U.K. variant spreading in the U.S. as COVID mutations raise stakes


The U.K.’s B117 variant is circulating in at least 24 states, according to new data from the Centers for Disease Control and Prevention COVID-19 variant surveillance. The CDC projects that the U.K. variant will become the dominant strain in the United States by March.

From any vantage point, the United Kingdom appears to be in the crosshairs of COVID-19: Weeks after a new, highly contagious variant emerged that fueled a surge in cases and fresh lockdowns, the United Kingdom was revealed to have the world’s highest coronavirus death rate.

But the United Kingdom also has a not-so-secret weapon of its own: A genomic sequencing program widely believed to be the most coordinated and advanced any nation has forged. In the vise grip of the virus, the Brits have gleaned key insights into the behavior and consequences of SARS-CoV-2.

But B117 is also notable for what it is missing: In this case, producing a negative result on certain polymerase chain reaction (PCR) tests in the spike protein, or S-gene.

One of the S-gene mutations specific to the variant deletes two amino acids, causing that portion of the PCR test to show up negative. The coincidental finding known as an S-gene target failure has become an integral proxy to help track where and when the variant is spreading in the United Kingdom, where about 5% of samples from COVID-19–infected patients are sequenced, said Sharon Peacock, PhD, executive director and chair of the COVID-19 Genomics U.K. Consortium.

That same tactic could prove valuable to clinicians similarly overwhelmed with cases and deaths but lacking high-level sequencing information on the virus, Dr. Peacock said in an interview. A British report released Friday stated that there is a “realistic possibility” that the variant has a higher death rate than other cases of SARS-CoV-2.

“In this particular variant, a deletion in the genome leads to one part of the diagnostic test failing,” Dr. Peacock explained. “Several targets are positive, but this is negative. In the U.K., this has been used as a surrogate marker.”

Targeting an invisible adversary

B117 is not the only variant that produces this result, Dr. Peacock cautioned, “but in screening for it, you can have this in mind.”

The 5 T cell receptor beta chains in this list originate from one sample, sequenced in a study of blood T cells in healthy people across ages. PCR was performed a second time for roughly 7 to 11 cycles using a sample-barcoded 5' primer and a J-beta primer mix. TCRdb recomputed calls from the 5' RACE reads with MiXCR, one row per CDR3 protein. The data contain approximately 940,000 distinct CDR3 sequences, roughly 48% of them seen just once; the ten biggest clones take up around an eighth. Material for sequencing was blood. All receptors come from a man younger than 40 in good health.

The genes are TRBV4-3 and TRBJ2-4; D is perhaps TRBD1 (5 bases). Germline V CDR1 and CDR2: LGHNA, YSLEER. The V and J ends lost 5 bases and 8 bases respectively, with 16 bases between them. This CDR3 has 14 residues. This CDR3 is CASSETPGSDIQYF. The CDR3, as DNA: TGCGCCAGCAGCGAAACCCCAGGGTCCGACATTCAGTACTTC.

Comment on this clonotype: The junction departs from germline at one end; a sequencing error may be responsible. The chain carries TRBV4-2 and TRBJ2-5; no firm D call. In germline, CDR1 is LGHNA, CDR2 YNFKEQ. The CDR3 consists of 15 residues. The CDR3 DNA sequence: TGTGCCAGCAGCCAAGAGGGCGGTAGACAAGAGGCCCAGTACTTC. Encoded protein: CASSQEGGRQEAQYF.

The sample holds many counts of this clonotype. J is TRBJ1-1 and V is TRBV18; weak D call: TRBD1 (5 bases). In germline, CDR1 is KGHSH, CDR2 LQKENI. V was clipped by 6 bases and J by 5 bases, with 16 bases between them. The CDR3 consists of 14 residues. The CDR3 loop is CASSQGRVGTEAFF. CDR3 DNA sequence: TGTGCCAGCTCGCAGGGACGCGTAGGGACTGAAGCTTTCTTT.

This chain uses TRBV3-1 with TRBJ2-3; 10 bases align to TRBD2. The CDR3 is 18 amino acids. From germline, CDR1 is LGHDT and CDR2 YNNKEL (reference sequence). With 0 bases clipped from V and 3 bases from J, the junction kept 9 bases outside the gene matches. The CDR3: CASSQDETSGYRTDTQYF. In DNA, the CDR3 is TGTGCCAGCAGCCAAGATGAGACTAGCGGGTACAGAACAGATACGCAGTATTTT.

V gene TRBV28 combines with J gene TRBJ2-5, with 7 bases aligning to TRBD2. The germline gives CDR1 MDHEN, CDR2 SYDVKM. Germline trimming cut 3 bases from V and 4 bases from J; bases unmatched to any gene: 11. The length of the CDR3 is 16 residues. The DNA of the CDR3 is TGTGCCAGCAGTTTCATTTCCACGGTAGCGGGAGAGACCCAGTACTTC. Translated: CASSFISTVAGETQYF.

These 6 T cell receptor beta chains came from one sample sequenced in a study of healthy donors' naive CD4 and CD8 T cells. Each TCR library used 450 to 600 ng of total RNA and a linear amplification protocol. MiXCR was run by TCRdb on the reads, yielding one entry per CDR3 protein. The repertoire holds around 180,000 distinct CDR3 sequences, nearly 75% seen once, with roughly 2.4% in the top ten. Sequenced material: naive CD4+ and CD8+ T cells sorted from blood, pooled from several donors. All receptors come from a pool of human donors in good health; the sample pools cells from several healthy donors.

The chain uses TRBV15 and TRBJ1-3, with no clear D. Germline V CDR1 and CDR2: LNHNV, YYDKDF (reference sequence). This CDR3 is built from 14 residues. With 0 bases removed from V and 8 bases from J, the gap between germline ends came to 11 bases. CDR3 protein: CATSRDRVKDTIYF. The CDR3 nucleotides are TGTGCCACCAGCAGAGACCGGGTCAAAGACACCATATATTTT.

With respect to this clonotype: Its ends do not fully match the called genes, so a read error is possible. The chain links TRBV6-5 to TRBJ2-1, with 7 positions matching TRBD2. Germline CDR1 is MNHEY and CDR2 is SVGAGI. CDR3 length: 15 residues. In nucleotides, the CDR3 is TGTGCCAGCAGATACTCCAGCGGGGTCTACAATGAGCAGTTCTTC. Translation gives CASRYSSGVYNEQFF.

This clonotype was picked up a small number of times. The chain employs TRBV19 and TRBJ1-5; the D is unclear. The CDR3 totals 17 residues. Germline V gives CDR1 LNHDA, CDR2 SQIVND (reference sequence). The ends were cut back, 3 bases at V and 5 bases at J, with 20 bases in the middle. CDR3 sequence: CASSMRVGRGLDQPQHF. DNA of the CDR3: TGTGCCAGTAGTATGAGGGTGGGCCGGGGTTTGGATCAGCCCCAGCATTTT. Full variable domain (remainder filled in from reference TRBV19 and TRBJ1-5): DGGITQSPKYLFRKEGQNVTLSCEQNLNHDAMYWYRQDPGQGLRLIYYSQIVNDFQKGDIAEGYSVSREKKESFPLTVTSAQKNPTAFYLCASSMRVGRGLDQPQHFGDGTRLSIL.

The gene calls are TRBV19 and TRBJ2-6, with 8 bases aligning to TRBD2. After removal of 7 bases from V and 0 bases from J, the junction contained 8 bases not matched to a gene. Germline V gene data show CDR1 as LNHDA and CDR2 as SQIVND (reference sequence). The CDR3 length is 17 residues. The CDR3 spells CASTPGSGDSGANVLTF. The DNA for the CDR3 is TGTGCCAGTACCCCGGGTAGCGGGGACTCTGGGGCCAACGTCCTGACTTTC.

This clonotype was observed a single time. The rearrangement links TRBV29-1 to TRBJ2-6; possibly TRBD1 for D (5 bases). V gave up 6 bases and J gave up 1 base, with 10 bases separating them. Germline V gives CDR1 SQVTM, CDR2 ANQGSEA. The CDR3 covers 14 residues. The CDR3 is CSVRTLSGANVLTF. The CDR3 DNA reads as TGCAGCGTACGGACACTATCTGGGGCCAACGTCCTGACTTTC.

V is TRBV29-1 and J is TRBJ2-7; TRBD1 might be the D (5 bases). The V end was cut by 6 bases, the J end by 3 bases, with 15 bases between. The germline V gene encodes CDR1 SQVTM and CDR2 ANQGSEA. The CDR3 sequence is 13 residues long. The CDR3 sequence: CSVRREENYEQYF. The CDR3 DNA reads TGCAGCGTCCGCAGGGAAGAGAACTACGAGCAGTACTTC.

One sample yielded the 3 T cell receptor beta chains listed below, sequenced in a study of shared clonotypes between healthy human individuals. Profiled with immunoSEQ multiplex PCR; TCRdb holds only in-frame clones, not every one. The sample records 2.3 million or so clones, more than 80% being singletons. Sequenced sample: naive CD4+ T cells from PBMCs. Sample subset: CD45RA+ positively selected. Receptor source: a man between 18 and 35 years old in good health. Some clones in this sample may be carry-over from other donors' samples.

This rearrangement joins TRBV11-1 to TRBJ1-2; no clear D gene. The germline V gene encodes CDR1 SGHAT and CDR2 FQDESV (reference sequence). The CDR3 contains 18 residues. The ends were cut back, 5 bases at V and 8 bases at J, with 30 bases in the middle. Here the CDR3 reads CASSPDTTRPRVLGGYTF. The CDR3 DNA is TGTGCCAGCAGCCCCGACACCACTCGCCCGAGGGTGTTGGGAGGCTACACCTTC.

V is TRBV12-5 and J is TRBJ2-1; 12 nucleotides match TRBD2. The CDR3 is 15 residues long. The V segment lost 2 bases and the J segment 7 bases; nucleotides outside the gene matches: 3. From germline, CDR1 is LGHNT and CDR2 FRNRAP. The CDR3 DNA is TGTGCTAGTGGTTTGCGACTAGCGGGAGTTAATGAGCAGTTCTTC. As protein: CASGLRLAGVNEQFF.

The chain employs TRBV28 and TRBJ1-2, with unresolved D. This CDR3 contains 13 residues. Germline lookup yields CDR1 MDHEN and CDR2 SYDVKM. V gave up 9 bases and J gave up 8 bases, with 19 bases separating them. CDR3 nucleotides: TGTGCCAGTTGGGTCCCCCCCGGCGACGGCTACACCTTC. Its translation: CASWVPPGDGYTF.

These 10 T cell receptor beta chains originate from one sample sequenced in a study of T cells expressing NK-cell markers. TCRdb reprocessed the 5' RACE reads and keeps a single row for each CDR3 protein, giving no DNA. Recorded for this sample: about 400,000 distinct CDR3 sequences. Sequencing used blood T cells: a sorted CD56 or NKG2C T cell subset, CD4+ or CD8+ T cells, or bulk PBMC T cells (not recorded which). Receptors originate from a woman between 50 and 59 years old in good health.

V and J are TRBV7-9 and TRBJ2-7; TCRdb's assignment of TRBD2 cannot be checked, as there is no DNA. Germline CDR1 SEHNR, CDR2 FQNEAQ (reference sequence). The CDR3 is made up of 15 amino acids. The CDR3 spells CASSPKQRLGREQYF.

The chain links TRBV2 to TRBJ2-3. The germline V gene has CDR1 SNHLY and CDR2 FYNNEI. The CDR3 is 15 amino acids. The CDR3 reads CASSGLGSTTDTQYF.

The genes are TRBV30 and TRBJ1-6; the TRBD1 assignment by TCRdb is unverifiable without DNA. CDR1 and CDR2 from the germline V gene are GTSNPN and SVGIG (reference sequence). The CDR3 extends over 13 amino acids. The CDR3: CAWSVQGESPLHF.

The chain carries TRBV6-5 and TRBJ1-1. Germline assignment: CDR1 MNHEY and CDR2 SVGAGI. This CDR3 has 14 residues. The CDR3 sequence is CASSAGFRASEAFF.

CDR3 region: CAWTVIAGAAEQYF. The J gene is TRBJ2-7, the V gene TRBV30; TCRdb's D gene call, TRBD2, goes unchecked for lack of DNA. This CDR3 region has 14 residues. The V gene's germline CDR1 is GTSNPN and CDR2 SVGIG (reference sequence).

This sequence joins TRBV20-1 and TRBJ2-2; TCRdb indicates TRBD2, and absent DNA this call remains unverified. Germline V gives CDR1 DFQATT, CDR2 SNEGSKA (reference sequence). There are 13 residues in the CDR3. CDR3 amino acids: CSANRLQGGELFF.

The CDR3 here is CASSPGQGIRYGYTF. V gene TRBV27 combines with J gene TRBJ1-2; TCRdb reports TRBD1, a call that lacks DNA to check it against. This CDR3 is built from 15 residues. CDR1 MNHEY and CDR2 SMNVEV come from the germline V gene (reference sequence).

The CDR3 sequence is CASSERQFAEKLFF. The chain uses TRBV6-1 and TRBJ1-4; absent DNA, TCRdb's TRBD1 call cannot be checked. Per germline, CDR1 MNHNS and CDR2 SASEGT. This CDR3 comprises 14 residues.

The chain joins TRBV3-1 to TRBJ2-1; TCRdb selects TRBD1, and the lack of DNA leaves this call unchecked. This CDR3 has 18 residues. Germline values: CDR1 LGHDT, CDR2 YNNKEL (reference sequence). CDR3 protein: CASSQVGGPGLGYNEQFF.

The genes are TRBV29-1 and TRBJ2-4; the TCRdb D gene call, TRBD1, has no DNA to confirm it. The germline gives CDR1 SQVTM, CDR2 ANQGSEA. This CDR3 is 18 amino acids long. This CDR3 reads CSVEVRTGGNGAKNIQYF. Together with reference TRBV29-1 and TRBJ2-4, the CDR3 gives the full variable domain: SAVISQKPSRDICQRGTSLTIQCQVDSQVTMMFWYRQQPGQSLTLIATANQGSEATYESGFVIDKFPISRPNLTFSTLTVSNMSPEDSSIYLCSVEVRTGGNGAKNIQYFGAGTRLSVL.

“Since the U.K. is sequencing about 5% of the cases they detect, this gives them really important clues about what’s happening there,” said Anderson Brito, PhD, a virologist and postdoctoral researcher at Yale University, New Haven, Conn., where investigators are creating custom PCR tests to detect the B117 variant.

Dr. Brito, who lived in the United Kingdom for 4 years while studying for his doctorate at Imperial College London, said a “major advantage” is the more unified process to collect and sequence samples. Crucial information – including the date and place of collection – comes with each sample, which fuels not only sequencing, but an epidemiologic perspective.

“They’re not in the dark at all,” Dr. Brito said in an interview. “I think no other country in the world knows better which virus lineages are circulating.”

The CDC launched the SPHERES consortium in May 2020 to coordinate the sequencing of SARS-CoV-2 genomes across the United States.

But American genomic efforts are “not as centralized,” said Dr. Brito, whose lab detected the first two cases of the U.K. variant in Connecticut on Jan. 6. “We struggle to get samples, because they’re decentralized to a level where there’s little coordination between hospitals and research centers. They’re not as connected as in the U.K. If we just get a sample and it has no date of collection and no origin information, for example, it’s basically useless.”

Global genomic collaborations include GISAID, an international database where researchers share new genomes from various coronaviruses. As of mid-January, the United States had submitted about 68,000 sequences to GISAID, adding about 3,000 new samples every week and expecting even more from commercial labs in coming days, according to the CDC.

“The U.K. is definitely much more on top of looking for variants as they pop up,” said Gigi Gronvall, PhD, an immunologist and senior scholar at Johns Hopkins Center for Health Security in Baltimore. “The U.S. has now turned that up.”


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